Investors and innovators: AmWell and Google rise to challenge dominant Teladoc

This week Amwell filed to go public with a $100 million stock purchase from Google. Accompanying this investment’s announcement, Amwell also agreed to make Google Cloud its preferred platform partner, and it will move its video services to Google for new and existing clients.  For background on Amwell, I suggest tuning-in to their CEO’s interview with Boston’s Pioneer Institute, which I featured in May.

This partnership comes on the heels of Teledoc’s acquisition of diabetes coaching company Livongo, which grew Teledoc to a $30 billion valuation establishing it as the dominant telehealth provider. Just a week ago, Stat News published a deep dive on Teledoc reporting that the company currently has a relationship with more than one-fifth of the U.S. population.

Rebecca Robbins’ analysis of Teladoc in Stat News recounts a sequence of successful bets the company made, including the decision to pursue an early IPO and scale in advance of demand.  It also decided to focus on offering a premium product to complement rather than compete with the existing care system. This strategy to partner made Teladoc a resource for legacy providers in their moment of need.

When COVID disrupted the U.S. health system, services like Amwell and Teladoc were positioned to scale as demand for their services grew at a breathtaking rate. During the stock market crash in mid-March, TDOC shares sold at $128; by the end of the month, they were up to $160; as I write this, they’re trading near $210.

Teladoc’s year over year revenue has tripled, which is big news in an economy that has lost 15% of GDP. Those forces set the stage for the Amwell / Google partnership – which is moving quickly to tap into the growth and market interest which powered Teladoc’s ascent.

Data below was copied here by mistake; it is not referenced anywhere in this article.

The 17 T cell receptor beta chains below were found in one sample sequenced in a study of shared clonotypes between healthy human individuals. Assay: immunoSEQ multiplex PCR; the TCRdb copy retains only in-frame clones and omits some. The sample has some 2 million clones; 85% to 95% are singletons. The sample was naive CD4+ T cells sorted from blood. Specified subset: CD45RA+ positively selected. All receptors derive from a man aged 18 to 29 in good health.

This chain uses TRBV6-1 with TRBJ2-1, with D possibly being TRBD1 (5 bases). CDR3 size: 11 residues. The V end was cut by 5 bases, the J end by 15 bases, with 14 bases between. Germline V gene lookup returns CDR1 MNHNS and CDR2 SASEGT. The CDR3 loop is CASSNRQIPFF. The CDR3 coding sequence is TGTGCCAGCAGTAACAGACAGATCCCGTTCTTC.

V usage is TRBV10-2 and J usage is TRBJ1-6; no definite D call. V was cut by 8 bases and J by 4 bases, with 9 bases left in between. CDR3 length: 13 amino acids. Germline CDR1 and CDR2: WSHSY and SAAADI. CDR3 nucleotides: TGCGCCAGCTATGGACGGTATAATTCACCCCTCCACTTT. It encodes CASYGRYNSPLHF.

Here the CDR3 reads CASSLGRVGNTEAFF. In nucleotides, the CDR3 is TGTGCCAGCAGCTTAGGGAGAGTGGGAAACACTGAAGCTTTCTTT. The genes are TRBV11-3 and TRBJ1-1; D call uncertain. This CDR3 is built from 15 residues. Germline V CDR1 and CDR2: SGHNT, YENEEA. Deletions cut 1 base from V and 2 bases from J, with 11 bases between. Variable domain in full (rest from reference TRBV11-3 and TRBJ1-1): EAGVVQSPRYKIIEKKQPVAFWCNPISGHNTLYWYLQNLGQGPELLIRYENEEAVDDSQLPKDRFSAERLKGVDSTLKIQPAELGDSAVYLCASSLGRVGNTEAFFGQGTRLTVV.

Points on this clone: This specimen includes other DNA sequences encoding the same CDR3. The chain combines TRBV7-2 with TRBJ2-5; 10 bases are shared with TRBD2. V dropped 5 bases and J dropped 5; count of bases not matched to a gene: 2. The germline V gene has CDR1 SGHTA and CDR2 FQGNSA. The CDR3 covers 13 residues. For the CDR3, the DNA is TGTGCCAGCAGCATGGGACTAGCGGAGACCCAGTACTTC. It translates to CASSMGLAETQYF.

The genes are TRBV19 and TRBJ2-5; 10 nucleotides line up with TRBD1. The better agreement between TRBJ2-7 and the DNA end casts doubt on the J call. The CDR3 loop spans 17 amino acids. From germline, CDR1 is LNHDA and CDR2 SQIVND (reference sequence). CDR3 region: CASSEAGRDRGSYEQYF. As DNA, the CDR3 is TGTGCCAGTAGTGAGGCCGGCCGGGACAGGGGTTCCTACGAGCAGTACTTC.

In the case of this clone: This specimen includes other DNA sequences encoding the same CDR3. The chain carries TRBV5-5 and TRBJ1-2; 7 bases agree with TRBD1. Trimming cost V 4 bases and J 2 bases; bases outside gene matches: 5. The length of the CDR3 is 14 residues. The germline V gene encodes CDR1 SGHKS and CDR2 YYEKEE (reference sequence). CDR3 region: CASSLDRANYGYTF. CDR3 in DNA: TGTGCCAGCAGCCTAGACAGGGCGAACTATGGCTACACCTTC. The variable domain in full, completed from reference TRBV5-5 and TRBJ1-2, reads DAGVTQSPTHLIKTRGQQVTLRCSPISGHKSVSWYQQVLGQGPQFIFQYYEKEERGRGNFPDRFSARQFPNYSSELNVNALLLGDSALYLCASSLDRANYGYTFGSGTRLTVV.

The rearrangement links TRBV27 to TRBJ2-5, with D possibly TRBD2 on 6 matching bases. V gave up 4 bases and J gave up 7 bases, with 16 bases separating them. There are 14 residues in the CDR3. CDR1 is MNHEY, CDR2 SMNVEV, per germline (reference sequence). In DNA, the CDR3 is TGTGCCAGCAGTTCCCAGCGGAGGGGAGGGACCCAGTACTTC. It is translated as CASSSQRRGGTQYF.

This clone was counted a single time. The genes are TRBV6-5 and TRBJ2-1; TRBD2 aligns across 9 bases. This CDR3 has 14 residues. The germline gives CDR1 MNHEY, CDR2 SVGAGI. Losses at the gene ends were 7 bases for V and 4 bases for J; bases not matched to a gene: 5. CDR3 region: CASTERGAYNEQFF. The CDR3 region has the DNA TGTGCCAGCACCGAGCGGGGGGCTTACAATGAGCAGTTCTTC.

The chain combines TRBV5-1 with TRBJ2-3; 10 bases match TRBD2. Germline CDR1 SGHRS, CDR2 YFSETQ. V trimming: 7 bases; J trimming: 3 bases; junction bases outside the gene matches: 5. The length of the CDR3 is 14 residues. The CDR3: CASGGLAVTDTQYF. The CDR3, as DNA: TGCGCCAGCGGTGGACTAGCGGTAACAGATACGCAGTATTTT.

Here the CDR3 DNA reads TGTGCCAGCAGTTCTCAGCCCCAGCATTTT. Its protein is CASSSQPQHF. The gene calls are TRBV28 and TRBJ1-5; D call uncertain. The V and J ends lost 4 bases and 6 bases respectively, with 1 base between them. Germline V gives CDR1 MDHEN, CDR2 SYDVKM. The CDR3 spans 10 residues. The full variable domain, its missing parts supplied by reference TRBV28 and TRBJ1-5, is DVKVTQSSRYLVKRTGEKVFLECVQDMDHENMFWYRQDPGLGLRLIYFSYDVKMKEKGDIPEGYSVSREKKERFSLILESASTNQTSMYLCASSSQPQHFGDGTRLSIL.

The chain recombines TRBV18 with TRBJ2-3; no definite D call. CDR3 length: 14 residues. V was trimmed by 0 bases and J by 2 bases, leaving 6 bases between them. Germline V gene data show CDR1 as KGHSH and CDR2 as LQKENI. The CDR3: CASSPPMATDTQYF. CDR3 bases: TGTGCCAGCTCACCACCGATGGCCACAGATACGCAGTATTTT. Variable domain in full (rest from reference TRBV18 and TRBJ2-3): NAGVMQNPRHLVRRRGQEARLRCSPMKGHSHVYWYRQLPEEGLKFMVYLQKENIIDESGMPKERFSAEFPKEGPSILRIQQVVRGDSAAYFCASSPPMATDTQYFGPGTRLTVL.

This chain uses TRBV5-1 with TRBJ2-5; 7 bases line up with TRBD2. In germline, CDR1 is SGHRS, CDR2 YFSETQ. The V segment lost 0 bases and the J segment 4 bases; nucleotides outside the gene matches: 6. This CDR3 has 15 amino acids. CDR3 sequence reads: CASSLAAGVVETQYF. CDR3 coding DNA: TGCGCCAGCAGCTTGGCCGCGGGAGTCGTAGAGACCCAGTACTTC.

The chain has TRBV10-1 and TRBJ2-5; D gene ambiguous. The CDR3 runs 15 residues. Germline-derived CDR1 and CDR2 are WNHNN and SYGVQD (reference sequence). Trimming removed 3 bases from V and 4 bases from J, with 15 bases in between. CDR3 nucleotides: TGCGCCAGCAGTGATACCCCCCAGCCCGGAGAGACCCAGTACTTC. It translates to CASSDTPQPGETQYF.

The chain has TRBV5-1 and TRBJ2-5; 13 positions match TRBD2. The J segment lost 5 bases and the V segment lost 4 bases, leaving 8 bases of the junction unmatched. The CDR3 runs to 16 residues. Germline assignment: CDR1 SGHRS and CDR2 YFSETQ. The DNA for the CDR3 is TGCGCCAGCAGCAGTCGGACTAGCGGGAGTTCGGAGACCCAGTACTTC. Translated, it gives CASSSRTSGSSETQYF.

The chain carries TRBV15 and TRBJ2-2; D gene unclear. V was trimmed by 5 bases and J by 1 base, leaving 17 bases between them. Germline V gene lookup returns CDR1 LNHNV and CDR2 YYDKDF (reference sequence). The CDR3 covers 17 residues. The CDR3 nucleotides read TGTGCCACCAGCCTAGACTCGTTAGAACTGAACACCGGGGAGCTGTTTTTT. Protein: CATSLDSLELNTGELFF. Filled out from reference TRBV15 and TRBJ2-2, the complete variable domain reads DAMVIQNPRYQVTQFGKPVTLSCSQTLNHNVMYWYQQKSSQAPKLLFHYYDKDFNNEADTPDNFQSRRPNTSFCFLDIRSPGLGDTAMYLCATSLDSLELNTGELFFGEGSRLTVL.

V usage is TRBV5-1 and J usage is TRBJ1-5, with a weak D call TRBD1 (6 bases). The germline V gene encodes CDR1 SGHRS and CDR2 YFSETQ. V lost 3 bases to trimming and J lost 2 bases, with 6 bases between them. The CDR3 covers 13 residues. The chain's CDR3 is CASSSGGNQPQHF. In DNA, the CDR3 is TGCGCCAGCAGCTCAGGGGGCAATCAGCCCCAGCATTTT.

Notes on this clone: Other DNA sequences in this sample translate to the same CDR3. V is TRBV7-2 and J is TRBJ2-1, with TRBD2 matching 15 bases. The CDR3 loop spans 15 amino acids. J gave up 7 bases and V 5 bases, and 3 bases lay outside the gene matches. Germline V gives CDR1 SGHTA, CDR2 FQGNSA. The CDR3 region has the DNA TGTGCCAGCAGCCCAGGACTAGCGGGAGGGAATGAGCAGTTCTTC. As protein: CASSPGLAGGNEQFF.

As someone who gauges markets, I expect this kind of growth could justify several public companies fighting it out. So, Teladoc’s move to get a strong foothold in disease management and monitoring through Livongo is s smart move to bring them to a higher margin business.

Livongo has a large established base of devices used by patients. Monitoring and collecting data on things like blood pressure for hypertensives or glucose levels for diabetics, could set Teladoc apart from other late-arriving competitors. A handful of “startup-sized” companies such as MDLive, with sales which are about 10% of Teladoc’s, are planning to go public by next year. That makes this the time that established firms such as Amwell and Teladoc need to ‘Get Big Fast’ and build consumer preference as barriers to entry.

The emergence of telehealth is a narcotically appealing story for investors.
COVID-19 and changes to regulation are catalysts that legitimately have opened-up, previously blocked models of care.  This fits with broader trends in digital transformation, consumerization, and the healthcare industry’s imperative to control cost while expanding access to care.

As financial strain threatens tens of thousands of physician practices and dozens of rural hospitals – changes to the care model feel overdue. That change could take the form of consumer health offering such as health teams at Walmart, CVS, and Target. Or, it could shift large parts of care to the cloud, vis Google, Teladoc. These tracks need not stay separate. After all, Walmart and Target both have formidable digital capabilities, and CVS/Aetna could field in integrated online care system.

While the model of entrepreneur physicians providing local care may have eroded before COVID, the pandemic may well punctuate its end as to how people image getting primary care. It the future it may come from the screen, the store, or the system integrated with payers. This mix will take longer to sort out, but right now, telehealth is a hot bet with investors and innovators.


Disclaimer: I hold long positions in Google and Teladoc. This post’s discussion of market conditions and technology is neither advice nor an endorsement of any particular company or service. No matter where my opinions appear, they are mine alone and don’t represent those of my publishers or those in my professional life.

 

 

 

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